Protection needed for Prism whistleblower Edward Snowden
10 Jun 2013
ARTICLE 19 condemns the calls for prosecution and extradition of Edward Snowden for his disclosure about the mass surveillance programme, Prism.
Edward Snowden is a whistleblower who has revealed how national and international protection for online and telecommunications privacy has been seriously undermined by secret processes in the name of defending national security. His revelation is clearly in the public interest.
Under international human rights standards, whistle-blowers that expose wrongdoing by public or private bodies should benefit from full legal protection, as long as they have acted in good faith and with the reasonable belief that the information they have disclosed is substantially true and is evidence of wrongdoing. Such protection should apply even when disclosure would otherwise be in breach of a legal or employment requirement.
“The scale of surveillance that has been revealed is unprecedented. There is little doubt that this is a disclosure that is in the public interest and that Snowden deserves and must receive protection under international law” said Agnes Callamard, Executive Director of ARTICLE 19.
ARTICLE urges the US authorities to drop any plan to prosecute Snowden, who must be provided with full legal protection, as well as protection of his physical safety.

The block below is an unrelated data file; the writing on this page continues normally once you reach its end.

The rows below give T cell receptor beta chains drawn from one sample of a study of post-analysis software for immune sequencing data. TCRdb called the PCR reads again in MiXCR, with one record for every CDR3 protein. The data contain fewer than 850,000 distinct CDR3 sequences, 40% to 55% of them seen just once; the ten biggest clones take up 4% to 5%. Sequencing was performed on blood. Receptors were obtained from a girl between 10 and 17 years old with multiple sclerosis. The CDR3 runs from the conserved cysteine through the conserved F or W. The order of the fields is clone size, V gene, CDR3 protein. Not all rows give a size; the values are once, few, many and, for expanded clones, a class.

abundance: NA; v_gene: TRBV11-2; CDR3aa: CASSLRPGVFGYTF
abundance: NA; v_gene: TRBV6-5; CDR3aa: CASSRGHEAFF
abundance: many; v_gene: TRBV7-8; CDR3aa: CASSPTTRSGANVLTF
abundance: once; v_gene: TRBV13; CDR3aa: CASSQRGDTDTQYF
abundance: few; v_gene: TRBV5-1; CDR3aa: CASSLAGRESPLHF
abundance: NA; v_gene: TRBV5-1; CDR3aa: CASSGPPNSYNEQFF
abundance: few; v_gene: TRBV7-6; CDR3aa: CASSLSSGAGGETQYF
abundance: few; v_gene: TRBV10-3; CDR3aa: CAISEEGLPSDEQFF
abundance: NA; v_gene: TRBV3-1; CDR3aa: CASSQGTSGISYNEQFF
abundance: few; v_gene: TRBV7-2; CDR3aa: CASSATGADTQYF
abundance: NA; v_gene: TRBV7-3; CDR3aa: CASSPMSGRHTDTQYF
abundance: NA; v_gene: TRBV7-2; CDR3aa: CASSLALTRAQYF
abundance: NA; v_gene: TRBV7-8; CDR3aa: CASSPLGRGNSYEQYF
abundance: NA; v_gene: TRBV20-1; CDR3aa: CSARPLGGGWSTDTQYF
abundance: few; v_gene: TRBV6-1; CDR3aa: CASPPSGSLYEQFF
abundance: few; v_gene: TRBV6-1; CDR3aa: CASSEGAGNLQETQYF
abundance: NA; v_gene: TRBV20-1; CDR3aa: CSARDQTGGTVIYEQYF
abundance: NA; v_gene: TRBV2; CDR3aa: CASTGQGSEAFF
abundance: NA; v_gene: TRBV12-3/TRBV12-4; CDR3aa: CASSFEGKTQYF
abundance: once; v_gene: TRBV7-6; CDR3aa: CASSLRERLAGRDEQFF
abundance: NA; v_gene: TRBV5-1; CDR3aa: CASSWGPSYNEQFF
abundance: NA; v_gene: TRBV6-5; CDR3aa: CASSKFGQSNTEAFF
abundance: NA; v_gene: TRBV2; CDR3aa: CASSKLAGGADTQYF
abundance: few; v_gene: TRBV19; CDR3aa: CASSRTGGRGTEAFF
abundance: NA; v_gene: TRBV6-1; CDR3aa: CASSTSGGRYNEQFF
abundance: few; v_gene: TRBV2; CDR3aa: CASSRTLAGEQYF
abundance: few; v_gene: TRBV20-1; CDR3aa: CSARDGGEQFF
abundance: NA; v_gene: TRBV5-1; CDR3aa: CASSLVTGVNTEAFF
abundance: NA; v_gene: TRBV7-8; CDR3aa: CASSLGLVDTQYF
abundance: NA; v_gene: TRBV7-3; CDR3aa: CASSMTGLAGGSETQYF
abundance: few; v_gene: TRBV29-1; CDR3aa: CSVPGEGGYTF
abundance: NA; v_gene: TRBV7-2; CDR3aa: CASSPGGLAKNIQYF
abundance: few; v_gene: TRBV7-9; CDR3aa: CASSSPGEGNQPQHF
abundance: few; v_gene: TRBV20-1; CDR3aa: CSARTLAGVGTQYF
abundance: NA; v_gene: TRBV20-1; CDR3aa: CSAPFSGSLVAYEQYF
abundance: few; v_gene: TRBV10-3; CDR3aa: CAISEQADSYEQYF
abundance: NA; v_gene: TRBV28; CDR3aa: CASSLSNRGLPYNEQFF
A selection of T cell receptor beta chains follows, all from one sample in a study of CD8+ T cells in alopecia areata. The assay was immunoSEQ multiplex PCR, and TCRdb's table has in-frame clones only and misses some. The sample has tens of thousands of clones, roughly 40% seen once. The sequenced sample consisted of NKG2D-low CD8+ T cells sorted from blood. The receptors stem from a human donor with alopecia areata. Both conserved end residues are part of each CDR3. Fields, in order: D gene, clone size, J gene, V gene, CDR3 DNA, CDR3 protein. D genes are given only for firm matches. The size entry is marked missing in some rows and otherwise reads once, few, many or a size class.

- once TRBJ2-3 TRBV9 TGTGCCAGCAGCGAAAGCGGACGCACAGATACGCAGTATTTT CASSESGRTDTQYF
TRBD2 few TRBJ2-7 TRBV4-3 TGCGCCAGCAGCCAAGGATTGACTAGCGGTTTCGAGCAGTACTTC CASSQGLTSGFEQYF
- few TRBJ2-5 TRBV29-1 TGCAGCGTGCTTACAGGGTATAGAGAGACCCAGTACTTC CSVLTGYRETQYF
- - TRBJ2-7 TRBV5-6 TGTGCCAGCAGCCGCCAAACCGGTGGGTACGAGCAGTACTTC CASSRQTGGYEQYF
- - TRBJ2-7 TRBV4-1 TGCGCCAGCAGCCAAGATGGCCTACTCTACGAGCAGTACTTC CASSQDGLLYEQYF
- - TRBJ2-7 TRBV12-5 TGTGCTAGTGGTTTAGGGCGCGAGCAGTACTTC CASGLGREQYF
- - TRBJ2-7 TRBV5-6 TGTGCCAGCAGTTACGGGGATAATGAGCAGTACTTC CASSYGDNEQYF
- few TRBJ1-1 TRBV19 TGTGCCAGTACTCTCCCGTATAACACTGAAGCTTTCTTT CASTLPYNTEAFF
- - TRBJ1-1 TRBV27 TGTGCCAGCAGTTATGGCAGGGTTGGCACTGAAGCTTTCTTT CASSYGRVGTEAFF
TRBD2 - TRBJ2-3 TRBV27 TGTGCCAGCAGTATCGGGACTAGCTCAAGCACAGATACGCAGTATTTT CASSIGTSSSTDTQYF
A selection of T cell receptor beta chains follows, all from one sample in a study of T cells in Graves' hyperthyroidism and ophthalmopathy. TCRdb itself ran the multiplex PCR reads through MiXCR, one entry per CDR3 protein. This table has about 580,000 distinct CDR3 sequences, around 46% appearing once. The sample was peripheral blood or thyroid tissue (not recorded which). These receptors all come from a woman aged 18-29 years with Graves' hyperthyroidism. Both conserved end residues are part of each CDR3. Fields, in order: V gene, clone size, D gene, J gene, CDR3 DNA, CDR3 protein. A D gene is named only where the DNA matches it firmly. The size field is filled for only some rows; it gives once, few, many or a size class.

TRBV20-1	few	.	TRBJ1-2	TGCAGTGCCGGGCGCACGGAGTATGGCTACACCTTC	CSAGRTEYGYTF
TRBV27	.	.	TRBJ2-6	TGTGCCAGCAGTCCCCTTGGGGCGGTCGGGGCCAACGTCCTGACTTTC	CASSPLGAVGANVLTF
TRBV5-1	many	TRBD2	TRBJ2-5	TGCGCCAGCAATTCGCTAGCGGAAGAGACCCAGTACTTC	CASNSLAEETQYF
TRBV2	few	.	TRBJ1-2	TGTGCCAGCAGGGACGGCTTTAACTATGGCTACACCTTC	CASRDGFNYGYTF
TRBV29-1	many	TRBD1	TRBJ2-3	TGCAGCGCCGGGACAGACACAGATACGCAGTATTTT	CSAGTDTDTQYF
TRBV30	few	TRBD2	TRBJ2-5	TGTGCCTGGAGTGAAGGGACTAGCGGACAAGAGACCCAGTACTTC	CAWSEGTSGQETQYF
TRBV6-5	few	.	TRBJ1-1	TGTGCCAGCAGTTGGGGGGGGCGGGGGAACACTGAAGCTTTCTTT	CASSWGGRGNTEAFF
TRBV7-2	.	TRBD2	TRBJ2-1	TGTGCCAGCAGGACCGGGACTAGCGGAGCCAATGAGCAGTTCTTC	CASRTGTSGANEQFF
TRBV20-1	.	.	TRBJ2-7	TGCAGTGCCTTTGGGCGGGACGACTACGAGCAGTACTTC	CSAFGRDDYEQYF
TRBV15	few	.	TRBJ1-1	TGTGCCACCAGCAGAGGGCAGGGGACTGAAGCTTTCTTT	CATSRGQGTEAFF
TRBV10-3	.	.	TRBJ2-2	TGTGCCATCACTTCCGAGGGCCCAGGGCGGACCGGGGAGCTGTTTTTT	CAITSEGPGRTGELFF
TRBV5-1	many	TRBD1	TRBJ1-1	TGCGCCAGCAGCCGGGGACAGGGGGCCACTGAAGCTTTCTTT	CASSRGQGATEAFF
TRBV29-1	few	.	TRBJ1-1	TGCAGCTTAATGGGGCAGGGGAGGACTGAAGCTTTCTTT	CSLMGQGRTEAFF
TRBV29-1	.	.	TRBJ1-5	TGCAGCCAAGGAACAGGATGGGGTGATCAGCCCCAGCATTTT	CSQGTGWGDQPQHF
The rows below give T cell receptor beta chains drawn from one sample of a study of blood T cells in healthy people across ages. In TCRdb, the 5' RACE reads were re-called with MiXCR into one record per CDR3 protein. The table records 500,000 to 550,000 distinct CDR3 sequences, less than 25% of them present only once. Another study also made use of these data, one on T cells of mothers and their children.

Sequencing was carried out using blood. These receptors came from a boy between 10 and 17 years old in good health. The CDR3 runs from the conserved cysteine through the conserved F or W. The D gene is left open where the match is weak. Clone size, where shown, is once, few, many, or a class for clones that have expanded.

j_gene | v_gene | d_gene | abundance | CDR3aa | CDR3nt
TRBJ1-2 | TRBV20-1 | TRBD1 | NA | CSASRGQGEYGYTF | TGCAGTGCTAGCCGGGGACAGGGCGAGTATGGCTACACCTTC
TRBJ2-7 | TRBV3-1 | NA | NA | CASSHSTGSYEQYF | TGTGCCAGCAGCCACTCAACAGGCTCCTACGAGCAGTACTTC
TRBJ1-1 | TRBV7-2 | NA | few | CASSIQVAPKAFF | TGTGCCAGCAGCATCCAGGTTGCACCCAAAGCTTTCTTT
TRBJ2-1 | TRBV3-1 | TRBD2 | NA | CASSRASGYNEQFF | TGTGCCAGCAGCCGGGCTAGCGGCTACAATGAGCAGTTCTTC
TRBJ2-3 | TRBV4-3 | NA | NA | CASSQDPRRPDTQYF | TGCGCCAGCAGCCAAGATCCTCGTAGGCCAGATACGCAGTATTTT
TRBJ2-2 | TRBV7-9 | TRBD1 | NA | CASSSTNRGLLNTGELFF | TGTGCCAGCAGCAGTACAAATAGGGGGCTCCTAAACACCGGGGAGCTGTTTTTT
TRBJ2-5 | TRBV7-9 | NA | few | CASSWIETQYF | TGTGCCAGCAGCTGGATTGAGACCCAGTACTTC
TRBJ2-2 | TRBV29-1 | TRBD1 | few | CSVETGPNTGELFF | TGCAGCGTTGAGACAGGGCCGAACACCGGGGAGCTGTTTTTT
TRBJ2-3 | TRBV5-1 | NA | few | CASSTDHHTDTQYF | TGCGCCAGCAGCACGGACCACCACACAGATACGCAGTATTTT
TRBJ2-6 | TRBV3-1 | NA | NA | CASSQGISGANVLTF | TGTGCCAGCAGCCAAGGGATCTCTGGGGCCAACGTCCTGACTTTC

ARTICLE 19 calls on the US to begin a public inquiry into the Prism system and urges legal reform to ensure that any system of communications surveillance complies fully with human rights standards and that there is adequate oversight for any such surveillence.
ARTICLE 19 is concerned that the Prism programme will have a serious chilling effect on freedom of expression online. The release of information has started a long-overdue debate in the US and overseas about the activities of intelligence agencies and the adequacy of oversight bodies.
Journalists who publish information that has been leaked by whistleblowers play a vital role in the democratic system, by promoting public interest information for the benefit of the society at large. ARTICLE 19 also notes that the authorities should not take action against journalists who have published the material disclosed by Snowden. Under international law, it is well recognised that journalists are not responsible for maintaining the secrets of public bodies.
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